Lastly, it’s worth mentioning static IPv6 assignment… Just as with ipv4, static assignment is still a thing among network infrastructure and servers. There’s nothing wrong with continuing to use it.
Handling a Prefix
Pulling a Prefix Delegation or PD differs from ISP to ISP and from edge device to edge device, but there’s a couple things that are common. First, many ISP’s don’t seem to take kindly to Routing Advertisements. It may be best to disable RA’s on the WAN interface of the edge device. Second, an ISP usually accepts a PD “hint” which is basically the PD size you’re requesting. A business ISP will work with a customer to provide the PD needed, but for residential most ISP’s offer either a /60 or /56. Note again that the PD is staying true to the 4 bit rule. In my case I’m using an ASA 5515-x and I have Comcast to work with. A working config looks like…
interface GigabitEthernet0/0 nameif outside security-level 0 ip address dhcp setroute ipv6 address dhcp default ipv6 enable ipv6 nd suppress-ra ipv6 dhcp client pd hint ::/60 ipv6 dhcp client pd WANPD ipv6 ospf 1 area 0
This creates an PD object called WANPD that can then be referenced by other interfaces. Also note the hint where I’m asking for a /60, the largest PD that Comcast will give me. Lastly notice that I’m not applying the PD space to the interface, instead we’re using regular DHCPv6 to assign an address and grab a default route, the PD is for use on other interfaces. An interface referencing the PD to assign an address looks like…
interface GigabitEthernet0/1 nameif inside security-level 100 ip address 172.16.99.1 255.255.255.252 ipv6 address fe80::1 link-local ipv6 address WANPD ::a:0:0:0:1/64 ipv6 enable ospf message-digest-key 1 md5 8 oXXXXXXXXXXXXXXXXXXXXXX= ospf authentication message-digest ipv6 ospf 1 area 0
Noting the line with WANPD, the ASA is referencing the PD assigned and appending the address that I’ve specified as
I can view that prefix and it’s use with…
asa# show ipv6 general-prefix IPv6 Prefix WANPD, acquired via DHCP PD 2601:989:200:f6b0::/60 Valid lifetime 224971, preferred lifetime 224971 Consumer List Usage count inside (Address command) 1 DMZ (Address command) 1
As well as view all DHCPv6 information on the outside interface with…
asa# show ipv6 dhcp interface outside GigabitEthernet0/0 is in client mode Prefix State is OPEN Renew will be sent in 14:30:38 Address State is OPEN Renew for address will be sent in 09:05:12 List of known servers: Reachable via address: fe80::201:5cff:fe88:3846 DUID: 00010001179112EA14FEB5D7E727 Preference: 0 Configuration parameters: IA PD: IA ID 0x00030001, T1 172800, T2 276480 Prefix: 2601:989:200:f6b0::/60 preferred lifetime 345600, valid lifetime 345600 expires at Aug 20 2019 02:41 AM (225038 seconds) IA NA: IA ID 0x00030001, T1 172800, T2 276480 Address: 2001:558:6031:2e:3d29:b42f:9bb2:feb0/128 preferred lifetime 345600, valid lifetime 345600 expires at Aug 19 2019 09:16 PM (205512 seconds) DNS server: 2001:558:feed::1 DNS server: 2001:558:feed::2 Information refresh time: 0 Prefix name: WANPD Prefixes sent as hint: ::/60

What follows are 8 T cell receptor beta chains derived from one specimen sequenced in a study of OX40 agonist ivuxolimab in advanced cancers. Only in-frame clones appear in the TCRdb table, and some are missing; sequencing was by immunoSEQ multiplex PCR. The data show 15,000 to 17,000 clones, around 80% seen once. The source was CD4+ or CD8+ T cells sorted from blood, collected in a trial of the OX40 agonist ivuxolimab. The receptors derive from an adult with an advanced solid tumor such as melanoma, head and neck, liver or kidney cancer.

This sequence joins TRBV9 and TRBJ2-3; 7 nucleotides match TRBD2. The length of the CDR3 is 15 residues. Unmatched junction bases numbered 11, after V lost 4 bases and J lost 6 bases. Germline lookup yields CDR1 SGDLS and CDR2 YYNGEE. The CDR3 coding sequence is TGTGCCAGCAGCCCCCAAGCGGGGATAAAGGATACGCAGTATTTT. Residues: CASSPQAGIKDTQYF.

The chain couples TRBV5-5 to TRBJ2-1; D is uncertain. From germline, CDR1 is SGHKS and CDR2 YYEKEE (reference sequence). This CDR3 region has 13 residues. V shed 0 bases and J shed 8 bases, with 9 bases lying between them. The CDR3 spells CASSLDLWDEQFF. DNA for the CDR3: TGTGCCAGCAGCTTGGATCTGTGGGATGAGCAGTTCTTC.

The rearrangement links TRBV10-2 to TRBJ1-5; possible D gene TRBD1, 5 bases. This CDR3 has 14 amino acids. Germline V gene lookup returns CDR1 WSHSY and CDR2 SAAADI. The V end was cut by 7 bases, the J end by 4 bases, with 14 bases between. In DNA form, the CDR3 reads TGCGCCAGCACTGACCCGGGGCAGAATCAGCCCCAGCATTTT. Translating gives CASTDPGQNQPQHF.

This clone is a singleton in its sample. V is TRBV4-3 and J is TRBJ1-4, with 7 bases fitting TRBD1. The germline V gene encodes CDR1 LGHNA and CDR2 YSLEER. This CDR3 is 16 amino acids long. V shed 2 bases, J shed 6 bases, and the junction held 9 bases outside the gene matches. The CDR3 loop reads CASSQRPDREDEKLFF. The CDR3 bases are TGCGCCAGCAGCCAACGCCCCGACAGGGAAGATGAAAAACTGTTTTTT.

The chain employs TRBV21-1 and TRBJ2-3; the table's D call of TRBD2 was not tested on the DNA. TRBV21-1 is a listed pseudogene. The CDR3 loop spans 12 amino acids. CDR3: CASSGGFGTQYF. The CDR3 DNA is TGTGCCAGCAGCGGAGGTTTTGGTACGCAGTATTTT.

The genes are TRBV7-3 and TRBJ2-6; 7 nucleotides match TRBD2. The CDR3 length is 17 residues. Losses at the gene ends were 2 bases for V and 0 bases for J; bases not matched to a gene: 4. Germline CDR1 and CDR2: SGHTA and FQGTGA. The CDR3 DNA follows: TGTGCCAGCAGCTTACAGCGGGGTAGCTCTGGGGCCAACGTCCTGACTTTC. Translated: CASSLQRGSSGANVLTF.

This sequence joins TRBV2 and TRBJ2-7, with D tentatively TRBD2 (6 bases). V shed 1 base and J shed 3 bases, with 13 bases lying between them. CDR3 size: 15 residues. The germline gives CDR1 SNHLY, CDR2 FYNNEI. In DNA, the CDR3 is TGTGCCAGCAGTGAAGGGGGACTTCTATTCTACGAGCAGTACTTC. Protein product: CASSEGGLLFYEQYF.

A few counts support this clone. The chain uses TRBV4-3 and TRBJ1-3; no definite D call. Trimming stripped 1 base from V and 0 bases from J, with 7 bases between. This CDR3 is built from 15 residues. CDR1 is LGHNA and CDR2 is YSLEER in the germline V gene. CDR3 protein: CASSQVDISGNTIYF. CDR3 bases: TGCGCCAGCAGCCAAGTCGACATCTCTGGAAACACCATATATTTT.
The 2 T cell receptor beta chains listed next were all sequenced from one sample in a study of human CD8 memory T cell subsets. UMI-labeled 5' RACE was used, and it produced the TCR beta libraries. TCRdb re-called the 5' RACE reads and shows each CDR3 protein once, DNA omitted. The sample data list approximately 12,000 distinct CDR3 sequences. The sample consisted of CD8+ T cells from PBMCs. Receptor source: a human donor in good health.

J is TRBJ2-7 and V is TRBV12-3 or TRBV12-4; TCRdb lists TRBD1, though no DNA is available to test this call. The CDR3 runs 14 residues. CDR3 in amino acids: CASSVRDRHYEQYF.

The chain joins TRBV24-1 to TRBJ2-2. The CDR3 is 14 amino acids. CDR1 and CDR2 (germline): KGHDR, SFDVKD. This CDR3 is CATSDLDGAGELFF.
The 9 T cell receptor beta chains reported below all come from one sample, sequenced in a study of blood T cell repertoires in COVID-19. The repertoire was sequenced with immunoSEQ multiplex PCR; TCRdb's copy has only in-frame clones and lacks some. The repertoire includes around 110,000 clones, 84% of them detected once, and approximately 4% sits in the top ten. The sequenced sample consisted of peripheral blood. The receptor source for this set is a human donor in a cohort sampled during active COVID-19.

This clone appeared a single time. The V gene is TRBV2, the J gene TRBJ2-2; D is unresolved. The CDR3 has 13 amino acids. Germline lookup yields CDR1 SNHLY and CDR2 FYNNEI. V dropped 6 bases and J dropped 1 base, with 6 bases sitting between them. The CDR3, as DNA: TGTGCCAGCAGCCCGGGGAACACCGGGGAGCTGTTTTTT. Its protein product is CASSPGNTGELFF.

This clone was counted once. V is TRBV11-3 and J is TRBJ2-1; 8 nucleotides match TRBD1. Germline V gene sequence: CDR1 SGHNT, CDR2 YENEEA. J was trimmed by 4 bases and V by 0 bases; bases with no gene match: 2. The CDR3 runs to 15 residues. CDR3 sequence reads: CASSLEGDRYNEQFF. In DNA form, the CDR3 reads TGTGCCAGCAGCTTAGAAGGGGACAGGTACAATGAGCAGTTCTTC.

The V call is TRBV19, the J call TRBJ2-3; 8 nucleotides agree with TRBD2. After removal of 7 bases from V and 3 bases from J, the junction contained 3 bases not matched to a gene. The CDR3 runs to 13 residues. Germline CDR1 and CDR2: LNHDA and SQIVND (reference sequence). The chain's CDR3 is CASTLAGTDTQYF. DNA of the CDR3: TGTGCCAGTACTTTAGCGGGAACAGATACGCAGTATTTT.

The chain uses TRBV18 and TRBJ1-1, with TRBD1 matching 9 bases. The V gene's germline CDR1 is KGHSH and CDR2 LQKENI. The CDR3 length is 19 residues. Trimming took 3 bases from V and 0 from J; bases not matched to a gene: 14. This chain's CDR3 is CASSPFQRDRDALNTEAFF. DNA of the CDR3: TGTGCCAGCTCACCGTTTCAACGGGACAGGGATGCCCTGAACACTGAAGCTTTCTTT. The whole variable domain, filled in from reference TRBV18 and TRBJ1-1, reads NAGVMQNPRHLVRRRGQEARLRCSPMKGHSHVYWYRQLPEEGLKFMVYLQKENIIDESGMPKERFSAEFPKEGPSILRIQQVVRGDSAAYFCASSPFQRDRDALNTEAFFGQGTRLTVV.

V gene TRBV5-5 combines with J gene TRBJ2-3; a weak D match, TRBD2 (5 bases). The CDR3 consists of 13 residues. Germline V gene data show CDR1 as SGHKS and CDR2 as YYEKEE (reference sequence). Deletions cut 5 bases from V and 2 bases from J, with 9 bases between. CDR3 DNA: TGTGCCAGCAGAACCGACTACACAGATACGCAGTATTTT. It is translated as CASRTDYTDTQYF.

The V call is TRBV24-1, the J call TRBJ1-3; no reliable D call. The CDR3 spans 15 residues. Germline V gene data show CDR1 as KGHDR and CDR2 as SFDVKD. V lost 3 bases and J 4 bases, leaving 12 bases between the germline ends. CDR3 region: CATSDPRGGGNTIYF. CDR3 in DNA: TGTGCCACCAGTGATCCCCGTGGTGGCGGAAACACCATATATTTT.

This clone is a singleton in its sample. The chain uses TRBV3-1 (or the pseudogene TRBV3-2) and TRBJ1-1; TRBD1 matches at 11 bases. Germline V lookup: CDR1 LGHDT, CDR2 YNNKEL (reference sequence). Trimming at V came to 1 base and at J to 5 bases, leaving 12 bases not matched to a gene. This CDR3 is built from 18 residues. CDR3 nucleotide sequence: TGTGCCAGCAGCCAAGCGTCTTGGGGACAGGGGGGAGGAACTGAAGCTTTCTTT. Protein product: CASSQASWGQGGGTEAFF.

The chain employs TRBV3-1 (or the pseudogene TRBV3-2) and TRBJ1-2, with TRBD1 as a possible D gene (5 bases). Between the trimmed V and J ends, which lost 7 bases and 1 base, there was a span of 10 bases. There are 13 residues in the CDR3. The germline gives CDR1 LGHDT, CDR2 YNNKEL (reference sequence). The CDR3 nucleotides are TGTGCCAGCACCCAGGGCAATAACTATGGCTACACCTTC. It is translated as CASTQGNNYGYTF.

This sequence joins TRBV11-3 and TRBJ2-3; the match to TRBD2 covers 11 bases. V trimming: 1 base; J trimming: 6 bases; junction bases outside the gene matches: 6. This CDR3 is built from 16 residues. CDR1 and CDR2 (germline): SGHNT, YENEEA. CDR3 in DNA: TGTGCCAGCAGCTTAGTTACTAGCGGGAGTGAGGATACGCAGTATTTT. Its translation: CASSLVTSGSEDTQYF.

The use of the PD make address assignment more programmatic and in the case that my ISP were to change the PD it’s assigning to me, it would automatically change to this new assignment as interfaces come up. For most circumstances this is as far as anyone is going to go with this. I need to take this prefix and push it further into my network though, my inside interface is connected to a router, not a host subnet. There’s a couple different options for this…
PD takes care of assigning addresses to everything off my edge device or ASA, however there’s no way to push that PD onto the next L3 device. There’s a couple options though to make things easier. I could consider using DHCPv6 and configure my ASA to hand out PD’s to hosts on it’s inside interface, in this case my router. This would allow me to assign the remaining /64’s not used by the ASA to my internal router. This would require me to break the 4 bit rule though and I’d prefer not to do that. On top of that, my internal router’s code doesn’t support PD. Instead I’ve gone with defining a general prefix on my router to make interface address assignment easier.
iOS and most network OS’s allow declaring of a General Prefix which purpose is to just make address assignment easier. Similar to PD within the ASA, it creates an object that can be referenced when assigning addresses to interfaces. At Global config, just enter…
ipv6 general-prefix LANPREFIX 2601:989:200:F6B0::/60
And then interface ipv6 addresses can be assigned with…
interface GigabitEthernet0/1 ipv6 address fe80::1 link-local ipv6 address WANPD ::a:0:0:0:1/64
While this doesn’t fully automate a PD change from the ISP, it makes it pretty painless. The real issue with PD changes from an ISP for me is ipv6 public DNS records, server ipv6 static assignments, and DHCP server settings. At least the network infrastructure isn’t such a task to re-assign. Routes are taken care of with OSPFv3 so really the only thing that needs adjustment during a change is the General Prefix on the internal router.
A few other notes
Just like ipv4 dhcp helper, ipv6 can do DHCPv6 relay. This is done on the listening interface with…
interface Vlan99 description LAN ip address 10.17.17.1 255.255.255.224 ip helper-address 10.17.17.37 ip ospf 1 area 0 ipv6 address LANPREFIX ::9:0:0:0:2/64 ipv6 nd managed-config-flag ipv6 dhcp relay destination 2601:989:200:F6B1::37 Vlan1 ipv6 ospf 1 area 0
While the managed config flag is optional, it includes a bit in RA’s that tell hosts that they are to attempt a DHCPv6 requests for more network settings. Most host won’t require this bit but it may help edge cases.
The Vlan1 on the end of the relay line is also not required, it’s just where we can specify the interface that the DHCPv6 server can be found on.
Remember that routes are not defined in DHCPv6, ipv6 relies on RA’s for this so ensure all inside interfaces don’t disable them.
It’s also possible to request more than just the PD length on most devices. Most allow requesting a specific Prefix itself. For residential it’s possible to edit your interface config to specify the PD once you get one the first time in an effort to retain that one on reboots/bounces. Unfortunately my provider does not honor these requests. The ASA for instance would like like..
ipv6 dhcp client pd hint 2601:989:200:f6b0::/60 instead of... ipv6 dhcp client pd hint ::/60
Mind the firewall. Don’t rely on NAT for security because well.. it’s gone. NAT should have never been relied on for security in the first place as that’s not what it was designed to solve but we’ve all come to rely on it. That habit dies fast with ipv6.